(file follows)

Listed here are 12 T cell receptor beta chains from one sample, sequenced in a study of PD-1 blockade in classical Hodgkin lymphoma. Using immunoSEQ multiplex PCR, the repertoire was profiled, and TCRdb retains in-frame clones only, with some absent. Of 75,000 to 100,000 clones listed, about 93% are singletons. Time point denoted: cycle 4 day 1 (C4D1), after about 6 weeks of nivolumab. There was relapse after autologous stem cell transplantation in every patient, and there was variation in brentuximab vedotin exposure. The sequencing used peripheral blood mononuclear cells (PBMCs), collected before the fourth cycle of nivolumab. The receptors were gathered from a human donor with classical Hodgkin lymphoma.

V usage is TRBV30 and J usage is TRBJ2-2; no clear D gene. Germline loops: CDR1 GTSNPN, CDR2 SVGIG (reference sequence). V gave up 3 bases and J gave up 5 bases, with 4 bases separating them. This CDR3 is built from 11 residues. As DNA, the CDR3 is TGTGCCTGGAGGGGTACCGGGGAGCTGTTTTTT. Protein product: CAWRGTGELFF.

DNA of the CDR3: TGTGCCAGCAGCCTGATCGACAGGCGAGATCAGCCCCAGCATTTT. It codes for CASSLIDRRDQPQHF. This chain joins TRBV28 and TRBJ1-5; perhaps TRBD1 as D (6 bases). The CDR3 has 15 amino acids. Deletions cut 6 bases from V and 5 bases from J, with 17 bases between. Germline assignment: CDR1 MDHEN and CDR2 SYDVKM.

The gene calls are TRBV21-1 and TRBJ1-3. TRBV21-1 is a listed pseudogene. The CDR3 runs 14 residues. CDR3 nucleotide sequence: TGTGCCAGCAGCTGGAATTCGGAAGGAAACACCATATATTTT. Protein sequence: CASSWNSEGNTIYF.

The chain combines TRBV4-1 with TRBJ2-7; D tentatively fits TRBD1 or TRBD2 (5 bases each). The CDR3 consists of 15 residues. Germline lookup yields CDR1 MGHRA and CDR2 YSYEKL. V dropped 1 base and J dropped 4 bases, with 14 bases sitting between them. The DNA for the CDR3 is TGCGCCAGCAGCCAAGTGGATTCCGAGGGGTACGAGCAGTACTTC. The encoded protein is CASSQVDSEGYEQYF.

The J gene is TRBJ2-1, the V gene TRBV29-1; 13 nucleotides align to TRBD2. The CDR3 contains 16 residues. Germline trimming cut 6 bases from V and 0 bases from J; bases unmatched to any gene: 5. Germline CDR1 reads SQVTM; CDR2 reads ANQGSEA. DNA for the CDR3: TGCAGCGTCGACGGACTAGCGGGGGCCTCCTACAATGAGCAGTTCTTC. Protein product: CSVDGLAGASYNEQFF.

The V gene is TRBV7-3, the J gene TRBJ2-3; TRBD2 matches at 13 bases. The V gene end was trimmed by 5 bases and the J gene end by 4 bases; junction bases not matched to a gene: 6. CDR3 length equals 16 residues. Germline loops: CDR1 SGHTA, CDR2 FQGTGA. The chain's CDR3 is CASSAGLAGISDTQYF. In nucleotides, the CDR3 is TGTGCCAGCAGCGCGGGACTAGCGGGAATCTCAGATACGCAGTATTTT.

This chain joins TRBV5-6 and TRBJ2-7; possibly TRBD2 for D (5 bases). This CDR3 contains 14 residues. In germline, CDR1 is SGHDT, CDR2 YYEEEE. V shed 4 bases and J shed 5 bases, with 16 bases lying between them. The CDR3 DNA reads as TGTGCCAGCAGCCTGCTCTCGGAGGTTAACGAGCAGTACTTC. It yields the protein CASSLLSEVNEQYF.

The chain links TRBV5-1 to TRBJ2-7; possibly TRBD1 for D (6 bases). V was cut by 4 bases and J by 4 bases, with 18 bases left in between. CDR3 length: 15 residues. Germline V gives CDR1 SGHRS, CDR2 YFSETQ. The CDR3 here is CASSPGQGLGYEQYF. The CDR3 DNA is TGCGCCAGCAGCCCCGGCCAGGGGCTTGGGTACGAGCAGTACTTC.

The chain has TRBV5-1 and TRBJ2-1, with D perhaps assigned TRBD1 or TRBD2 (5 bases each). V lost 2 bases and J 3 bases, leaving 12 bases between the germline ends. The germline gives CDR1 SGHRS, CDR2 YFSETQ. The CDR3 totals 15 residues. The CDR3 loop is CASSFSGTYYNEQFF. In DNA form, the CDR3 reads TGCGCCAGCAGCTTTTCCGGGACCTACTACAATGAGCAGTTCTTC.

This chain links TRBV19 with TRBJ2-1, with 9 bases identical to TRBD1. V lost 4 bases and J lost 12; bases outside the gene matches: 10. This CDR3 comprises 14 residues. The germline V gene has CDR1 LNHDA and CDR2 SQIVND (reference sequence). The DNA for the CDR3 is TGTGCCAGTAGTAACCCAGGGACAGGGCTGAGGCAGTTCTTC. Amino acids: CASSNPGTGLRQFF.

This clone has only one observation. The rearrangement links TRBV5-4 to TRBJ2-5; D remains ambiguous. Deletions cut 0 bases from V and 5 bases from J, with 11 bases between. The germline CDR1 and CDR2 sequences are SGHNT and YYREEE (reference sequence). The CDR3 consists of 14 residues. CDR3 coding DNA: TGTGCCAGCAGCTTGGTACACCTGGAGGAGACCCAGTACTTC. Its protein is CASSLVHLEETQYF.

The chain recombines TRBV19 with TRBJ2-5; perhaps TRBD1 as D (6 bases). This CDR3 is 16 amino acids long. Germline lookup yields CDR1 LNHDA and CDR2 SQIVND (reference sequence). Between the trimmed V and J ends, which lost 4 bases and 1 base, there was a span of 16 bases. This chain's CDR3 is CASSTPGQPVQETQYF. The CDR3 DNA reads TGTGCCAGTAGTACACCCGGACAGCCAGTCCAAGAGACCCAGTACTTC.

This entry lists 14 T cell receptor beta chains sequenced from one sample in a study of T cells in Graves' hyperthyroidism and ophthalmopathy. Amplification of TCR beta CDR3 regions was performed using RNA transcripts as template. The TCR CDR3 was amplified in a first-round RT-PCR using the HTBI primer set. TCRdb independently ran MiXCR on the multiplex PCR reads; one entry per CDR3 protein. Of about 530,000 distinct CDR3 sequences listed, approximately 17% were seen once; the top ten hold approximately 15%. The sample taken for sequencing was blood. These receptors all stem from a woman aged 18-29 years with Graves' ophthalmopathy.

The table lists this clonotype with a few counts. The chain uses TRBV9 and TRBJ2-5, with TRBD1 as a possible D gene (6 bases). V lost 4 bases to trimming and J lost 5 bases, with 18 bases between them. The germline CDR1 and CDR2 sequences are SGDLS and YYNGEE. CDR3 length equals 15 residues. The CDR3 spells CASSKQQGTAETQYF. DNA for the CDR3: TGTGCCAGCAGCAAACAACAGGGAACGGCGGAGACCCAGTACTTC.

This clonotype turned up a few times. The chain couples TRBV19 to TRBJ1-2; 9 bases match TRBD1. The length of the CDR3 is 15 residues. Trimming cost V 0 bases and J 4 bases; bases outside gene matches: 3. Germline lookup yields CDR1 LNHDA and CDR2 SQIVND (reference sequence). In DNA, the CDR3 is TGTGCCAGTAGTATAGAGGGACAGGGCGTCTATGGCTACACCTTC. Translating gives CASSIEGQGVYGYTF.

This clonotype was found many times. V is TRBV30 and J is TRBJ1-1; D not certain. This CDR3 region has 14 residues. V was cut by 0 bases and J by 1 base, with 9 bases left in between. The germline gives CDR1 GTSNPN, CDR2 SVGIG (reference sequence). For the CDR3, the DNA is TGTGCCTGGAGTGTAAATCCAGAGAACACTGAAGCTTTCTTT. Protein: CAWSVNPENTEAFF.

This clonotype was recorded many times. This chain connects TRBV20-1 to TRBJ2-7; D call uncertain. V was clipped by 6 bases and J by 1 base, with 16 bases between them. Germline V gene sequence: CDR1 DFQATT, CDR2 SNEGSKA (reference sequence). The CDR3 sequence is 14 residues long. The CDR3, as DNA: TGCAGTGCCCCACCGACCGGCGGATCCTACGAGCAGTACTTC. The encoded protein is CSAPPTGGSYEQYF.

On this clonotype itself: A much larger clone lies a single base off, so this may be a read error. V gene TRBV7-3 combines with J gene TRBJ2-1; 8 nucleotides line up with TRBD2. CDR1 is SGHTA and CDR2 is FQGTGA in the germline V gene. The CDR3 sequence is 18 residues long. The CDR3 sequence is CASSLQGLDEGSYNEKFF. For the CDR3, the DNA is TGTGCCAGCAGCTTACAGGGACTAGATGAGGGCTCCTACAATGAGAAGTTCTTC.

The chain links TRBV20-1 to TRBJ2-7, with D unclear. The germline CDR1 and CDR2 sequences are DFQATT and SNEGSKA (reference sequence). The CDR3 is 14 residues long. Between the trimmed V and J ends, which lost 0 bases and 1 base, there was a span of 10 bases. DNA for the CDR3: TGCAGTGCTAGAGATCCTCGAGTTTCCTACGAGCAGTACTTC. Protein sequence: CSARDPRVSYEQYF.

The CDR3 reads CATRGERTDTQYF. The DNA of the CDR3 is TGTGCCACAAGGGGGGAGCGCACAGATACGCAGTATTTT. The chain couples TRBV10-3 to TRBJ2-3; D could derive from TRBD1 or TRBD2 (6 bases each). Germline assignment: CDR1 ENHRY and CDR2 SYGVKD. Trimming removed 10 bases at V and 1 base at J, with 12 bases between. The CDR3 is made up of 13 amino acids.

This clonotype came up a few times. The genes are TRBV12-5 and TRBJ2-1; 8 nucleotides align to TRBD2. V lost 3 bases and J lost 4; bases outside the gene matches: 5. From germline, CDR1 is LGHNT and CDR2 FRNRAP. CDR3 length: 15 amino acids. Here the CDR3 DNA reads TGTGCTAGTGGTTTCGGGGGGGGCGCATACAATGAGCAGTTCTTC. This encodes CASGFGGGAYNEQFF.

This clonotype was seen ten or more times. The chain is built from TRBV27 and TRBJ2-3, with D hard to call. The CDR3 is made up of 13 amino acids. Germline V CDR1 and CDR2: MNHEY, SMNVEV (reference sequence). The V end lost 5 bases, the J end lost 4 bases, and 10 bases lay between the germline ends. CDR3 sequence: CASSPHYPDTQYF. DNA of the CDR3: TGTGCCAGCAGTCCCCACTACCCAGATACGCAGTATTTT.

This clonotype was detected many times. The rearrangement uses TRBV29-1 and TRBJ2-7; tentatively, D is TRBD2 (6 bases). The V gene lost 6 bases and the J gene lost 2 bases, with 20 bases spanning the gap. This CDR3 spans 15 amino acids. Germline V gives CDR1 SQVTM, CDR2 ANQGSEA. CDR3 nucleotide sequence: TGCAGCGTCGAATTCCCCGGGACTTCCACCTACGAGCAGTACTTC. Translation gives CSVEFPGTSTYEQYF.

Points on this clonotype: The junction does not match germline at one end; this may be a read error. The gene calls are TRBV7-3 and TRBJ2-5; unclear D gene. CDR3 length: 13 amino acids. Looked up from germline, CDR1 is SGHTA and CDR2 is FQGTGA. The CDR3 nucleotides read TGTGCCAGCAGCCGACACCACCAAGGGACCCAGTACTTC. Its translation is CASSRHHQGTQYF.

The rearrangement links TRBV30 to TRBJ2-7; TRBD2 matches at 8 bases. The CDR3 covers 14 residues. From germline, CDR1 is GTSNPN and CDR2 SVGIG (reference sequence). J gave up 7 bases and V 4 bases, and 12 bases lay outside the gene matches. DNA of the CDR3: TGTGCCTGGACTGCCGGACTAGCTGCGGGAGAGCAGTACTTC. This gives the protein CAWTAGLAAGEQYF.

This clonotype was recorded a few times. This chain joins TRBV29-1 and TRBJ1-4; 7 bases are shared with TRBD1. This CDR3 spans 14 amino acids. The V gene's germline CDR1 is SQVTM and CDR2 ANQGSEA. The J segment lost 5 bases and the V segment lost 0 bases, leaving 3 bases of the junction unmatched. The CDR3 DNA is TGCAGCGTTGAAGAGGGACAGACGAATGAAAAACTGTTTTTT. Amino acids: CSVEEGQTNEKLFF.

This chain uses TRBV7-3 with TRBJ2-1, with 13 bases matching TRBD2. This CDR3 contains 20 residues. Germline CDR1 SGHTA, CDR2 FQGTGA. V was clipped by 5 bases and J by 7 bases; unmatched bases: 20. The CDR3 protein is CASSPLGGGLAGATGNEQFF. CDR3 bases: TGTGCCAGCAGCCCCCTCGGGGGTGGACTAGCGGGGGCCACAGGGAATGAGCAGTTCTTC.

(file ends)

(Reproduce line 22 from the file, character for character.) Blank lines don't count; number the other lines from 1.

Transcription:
This clonotype came up a few times. The genes are TRBV12-5 and TRBJ2-1; 8 nucleotides align to TRBD2. V lost 3 bases and J lost 4; bases outside the gene matches: 5. From germline, CDR1 is LGHNT and CDR2 FRNRAP. CDR3 length: 15 amino acids. Here the CDR3 DNA reads TGTGCTAGTGGTTTCGGGGGGGGCGCATACAATGAGCAGTTCTTC. This encodes CASGFGGGAYNEQFF.